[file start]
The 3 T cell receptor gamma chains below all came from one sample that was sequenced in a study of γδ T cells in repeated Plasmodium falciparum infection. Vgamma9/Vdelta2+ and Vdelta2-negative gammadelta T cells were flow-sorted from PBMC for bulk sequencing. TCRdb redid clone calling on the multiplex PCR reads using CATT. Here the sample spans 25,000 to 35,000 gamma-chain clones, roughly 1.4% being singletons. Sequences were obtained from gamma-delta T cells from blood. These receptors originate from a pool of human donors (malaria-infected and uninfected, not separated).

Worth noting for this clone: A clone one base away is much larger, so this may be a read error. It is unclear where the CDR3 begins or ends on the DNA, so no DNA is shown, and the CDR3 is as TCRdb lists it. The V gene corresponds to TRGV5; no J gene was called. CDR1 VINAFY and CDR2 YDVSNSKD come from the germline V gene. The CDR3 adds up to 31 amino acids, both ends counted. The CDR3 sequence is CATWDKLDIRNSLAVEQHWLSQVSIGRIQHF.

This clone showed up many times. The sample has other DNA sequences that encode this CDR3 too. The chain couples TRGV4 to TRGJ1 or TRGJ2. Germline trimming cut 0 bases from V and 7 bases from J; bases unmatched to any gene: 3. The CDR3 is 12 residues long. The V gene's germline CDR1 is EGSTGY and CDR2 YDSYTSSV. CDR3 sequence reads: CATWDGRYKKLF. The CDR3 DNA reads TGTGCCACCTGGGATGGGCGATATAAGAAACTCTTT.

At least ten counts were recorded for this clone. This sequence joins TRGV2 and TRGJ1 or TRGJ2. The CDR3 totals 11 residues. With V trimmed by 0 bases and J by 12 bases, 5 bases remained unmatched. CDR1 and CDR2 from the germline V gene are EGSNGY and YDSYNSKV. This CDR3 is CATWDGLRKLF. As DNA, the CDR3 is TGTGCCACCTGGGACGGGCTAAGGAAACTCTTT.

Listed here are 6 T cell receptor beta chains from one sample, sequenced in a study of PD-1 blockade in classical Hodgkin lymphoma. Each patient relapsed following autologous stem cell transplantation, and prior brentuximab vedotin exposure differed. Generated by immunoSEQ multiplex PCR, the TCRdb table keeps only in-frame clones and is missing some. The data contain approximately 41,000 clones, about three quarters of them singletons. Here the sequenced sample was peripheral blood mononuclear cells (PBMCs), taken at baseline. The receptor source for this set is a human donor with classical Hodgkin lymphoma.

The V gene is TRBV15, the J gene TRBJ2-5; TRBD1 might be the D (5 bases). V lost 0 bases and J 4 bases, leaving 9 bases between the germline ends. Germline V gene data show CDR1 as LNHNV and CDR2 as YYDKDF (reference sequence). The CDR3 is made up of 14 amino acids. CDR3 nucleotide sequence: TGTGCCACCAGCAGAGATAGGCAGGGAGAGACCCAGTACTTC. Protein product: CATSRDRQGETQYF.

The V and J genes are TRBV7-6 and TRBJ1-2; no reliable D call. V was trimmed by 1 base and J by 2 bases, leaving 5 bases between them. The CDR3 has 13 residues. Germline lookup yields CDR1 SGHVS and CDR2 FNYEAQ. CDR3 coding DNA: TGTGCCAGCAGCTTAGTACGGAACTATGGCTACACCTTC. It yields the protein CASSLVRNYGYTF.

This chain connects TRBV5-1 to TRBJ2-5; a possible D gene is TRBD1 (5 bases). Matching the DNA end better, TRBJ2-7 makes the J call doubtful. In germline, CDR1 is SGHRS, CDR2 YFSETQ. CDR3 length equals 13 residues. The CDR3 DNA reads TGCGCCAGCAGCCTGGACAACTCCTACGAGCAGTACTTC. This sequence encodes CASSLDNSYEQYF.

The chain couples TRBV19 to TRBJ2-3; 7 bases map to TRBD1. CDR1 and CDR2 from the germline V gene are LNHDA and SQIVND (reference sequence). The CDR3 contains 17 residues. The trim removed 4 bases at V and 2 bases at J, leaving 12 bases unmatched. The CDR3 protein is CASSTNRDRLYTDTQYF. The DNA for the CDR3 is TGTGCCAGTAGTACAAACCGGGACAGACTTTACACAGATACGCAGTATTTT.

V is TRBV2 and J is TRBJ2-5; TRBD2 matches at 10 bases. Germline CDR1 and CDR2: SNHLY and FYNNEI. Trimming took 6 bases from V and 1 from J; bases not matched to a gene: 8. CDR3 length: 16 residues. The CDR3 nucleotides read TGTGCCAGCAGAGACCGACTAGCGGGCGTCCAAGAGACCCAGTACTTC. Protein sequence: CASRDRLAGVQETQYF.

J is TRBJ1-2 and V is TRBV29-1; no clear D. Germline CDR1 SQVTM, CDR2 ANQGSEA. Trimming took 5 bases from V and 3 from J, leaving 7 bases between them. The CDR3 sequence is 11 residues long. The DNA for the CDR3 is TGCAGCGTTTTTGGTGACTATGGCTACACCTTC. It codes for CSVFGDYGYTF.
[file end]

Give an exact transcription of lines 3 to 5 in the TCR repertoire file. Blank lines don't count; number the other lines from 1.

This clone showed up many times. The sample has other DNA sequences that encode this CDR3 too. The chain couples TRGV4 to TRGJ1 or TRGJ2. Germline trimming cut 0 bases from V and 7 bases from J; bases unmatched to any gene: 3. The CDR3 is 12 residues long. The V gene's germline CDR1 is EGSTGY and CDR2 YDSYTSSV. CDR3 sequence reads: CATWDGRYKKLF. The CDR3 DNA reads TGTGCCACCTGGGATGGGCGATATAAGAAACTCTTT.

At least ten counts were recorded for this clone. This sequence joins TRGV2 and TRGJ1 or TRGJ2. The CDR3 totals 11 residues. With V trimmed by 0 bases and J by 12 bases, 5 bases remained unmatched. CDR1 and CDR2 from the germline V gene are EGSNGY and YDSYNSKV. This CDR3 is CATWDGLRKLF. As DNA, the CDR3 is TGTGCCACCTGGGACGGGCTAAGGAAACTCTTT.

Listed here are 6 T cell receptor beta chains from one sample, sequenced in a study of PD-1 blockade in classical Hodgkin lymphoma. Each patient relapsed following autologous stem cell transplantation, and prior brentuximab vedotin exposure differed. Generated by immunoSEQ multiplex PCR, the TCRdb table keeps only in-frame clones and is missing some. The data contain approximately 41,000 clones, about three quarters of them singletons. Here the sequenced sample was peripheral blood mononuclear cells (PBMCs), taken at baseline. The receptor source for this set is a human donor with classical Hodgkin lymphoma.